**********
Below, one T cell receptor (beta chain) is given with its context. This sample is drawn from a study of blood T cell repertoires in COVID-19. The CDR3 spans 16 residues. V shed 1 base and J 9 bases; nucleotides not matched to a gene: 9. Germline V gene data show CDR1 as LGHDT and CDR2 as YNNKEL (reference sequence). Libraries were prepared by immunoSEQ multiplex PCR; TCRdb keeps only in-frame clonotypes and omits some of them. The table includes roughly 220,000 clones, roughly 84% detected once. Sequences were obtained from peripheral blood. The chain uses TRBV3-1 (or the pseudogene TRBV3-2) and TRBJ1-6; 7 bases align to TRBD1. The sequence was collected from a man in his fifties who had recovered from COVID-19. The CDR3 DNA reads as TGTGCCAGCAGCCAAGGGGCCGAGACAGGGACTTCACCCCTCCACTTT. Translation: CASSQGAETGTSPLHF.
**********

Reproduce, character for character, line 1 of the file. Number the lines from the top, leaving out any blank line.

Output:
Below, one T cell receptor (beta chain) is given with its context. This sample is drawn from a study of blood T cell repertoires in COVID-19. The CDR3 spans 16 residues. V shed 1 base and J 9 bases; nucleotides not matched to a gene: 9. Germline V gene data show CDR1 as LGHDT and CDR2 as YNNKEL (reference sequence). Libraries were prepared by immunoSEQ multiplex PCR; TCRdb keeps only in-frame clonotypes and omits some of them. The table includes roughly 220,000 clones, roughly 84% detected once. Sequences were obtained from peripheral blood. The chain uses TRBV3-1 (or the pseudogene TRBV3-2) and TRBJ1-6; 7 bases align to TRBD1. The sequence was collected from a man in his fifties who had recovered from COVID-19. The CDR3 DNA reads as TGTGCCAGCAGCCAAGGGGCCGAGACAGGGACTTCACCCCTCCACTTT. Translation: CASSQGAETGTSPLHF.